One of the first times that I can recall getting into trouble for something I had written, was in high school. I was the editor of the school magazine in all likelihood because no one else wanted the position, but nevertheless assumed the role with so much gusto and enthusiasm that it should have screamed “red flag” to anyone who was paying attention. I was a risky choice by all means and should not have been allowed to function without strict and constant supervision.
But there were gaps, and without trying to, I had managed to find one.
There were a number of apparent problems that were highlighted after publication. But that the one that resulted in the paper being “banned” (remember it was the 80’s) was a reference I apparently made to a very boring Afrikaans teacher. I might, in theory, have mentioned in the magazine that;
“If I were to choose a place to die, it would be in Mev. Hennops’ class, because in her class the transition from life to death would hardly be noticeable”. (Please note that the name of the Afrikaans teacher has been changed changed to protect the identity of the now late “Mev Hennops”).
According to the Principal (also now late), I was not nearly as funny or as smart as I thought I was. More than that, he continued, the afterlife was apparently not something that I should have toyed with. Even in an admittedly mindless double Afrikaans lesson. It needs to be said that this was also the same man who would tell us at school assembly that the only excuse for not attending an after-school soccer match, was death- and that even that was debatable. So I am not certain that he was in much of a position to comment.
Death it seemed, was an important theme back then. As it seems to be in 2020 South Africa.
Yet again, South Africans have proven that the country is “Alive with possibilities.” It might be that whereas there is a lot that we should not be proud of, the remarkable achievements of dead South Africans is truly unbelievable. Yet again, a dead man has not only managed to achieve some success but has secured a tender that many would kill for.
According to News24, “A dead Mpumalanga businessman is apparently making a fortune in the afterlife after his company scored yet another multi-million-rand contract – a year after he died in a horrific car accident.” It turns out that the man, Tshepo Ngwenyama, was awarded a R50 million tender to supply the Department of Agriculture in that region agro chemicals, fertilizer and seeds”.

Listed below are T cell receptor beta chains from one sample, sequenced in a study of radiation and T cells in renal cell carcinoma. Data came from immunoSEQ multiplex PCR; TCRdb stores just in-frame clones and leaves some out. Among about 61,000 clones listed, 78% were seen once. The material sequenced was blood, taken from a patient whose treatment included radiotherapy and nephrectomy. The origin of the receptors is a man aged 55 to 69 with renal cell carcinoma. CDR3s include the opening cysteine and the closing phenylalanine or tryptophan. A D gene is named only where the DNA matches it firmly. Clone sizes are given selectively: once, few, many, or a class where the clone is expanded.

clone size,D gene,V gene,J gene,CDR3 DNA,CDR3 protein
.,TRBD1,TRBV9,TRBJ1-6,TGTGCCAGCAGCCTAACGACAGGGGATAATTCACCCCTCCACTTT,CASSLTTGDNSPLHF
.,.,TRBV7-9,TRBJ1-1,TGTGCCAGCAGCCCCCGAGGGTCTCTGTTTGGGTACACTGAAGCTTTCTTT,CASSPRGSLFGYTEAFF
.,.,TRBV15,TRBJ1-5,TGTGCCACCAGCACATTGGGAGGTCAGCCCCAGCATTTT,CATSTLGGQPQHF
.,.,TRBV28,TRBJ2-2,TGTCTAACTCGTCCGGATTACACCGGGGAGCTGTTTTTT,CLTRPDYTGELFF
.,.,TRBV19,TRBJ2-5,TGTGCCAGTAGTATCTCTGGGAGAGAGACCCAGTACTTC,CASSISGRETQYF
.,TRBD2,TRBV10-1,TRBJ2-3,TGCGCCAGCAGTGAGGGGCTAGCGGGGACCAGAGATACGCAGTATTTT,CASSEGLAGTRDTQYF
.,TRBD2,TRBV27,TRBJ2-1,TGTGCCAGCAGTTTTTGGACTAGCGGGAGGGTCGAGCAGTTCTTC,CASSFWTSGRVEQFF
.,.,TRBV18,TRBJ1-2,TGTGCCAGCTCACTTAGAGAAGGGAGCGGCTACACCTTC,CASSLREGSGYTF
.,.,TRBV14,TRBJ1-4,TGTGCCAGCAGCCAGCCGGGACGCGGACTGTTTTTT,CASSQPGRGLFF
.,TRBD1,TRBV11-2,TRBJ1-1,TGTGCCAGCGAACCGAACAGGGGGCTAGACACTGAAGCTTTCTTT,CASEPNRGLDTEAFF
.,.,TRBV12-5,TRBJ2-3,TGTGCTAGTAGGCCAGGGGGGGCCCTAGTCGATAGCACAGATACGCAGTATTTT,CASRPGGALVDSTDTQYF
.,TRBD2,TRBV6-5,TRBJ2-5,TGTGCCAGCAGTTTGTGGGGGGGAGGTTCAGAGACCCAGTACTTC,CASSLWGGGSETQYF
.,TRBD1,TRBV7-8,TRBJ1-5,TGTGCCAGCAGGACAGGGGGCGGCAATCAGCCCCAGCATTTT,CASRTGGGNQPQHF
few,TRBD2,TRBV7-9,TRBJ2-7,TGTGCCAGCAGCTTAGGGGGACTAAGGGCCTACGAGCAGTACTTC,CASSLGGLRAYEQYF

The tender was awarded a year after his death.
If the fact that he no longer roams this current and present world doesn’t present enough of a concern, it turns out that even whilst living he did not have the knowledge and or capacity to successfully “execute” the tender. It so happened that the company was in the business of electrical contracting, civil engineering and construction. Which means that unless there is a fantastic upskilling and training program in the afterlife, there is little reason that the contract should have been awarded to him.
And yet it was.
As was the case in August when an East London businessman who had been dead for two years, scored a personal protective equipment tender worth almost R1m from the Eastern Cape health department.
According to Times Live, “Odwa KK Matshaya’s family was stunned by the appearance of the dead man’s company on a list of more than 600 firms to have benefited from the department’s R1.2bn Covid-19 procurement expenditure in the past three months”. The information was disclosed after the launch of an investigation by The Special Investigation Unit into PPE contracts awarded in the Eastern Cape.
Not unreasonably, the South African tax payer is somewhat sceptical about the funding of businesses run from another dimension. Still burned from the cost a “Fire pool” they are not as easy to placate as they once were. In addition, it seems unfair to corporeal citizen that they have to live with RICA requirement that demands a proof of residence every time a living person changes a light bulb, but those in the next world seem unbound by these regulations. It’s not even clear if there is a double taxation agreement with Heaven. Or hell for that matter.
We are often told that our good name is the only thing that we can take with us when we die. I was certainly told that I stood as a 17 year old in the principal’s office with my head bowed, trying to look contrite. I agreed whole heartedly that I was wrong and that Mev. Hennops’ class was definitely not the place that I would choose to die. What I couldn’t know is that it would be far better to wait until the year 2020 in South Africa when some of the most successful business people have already been dead for years.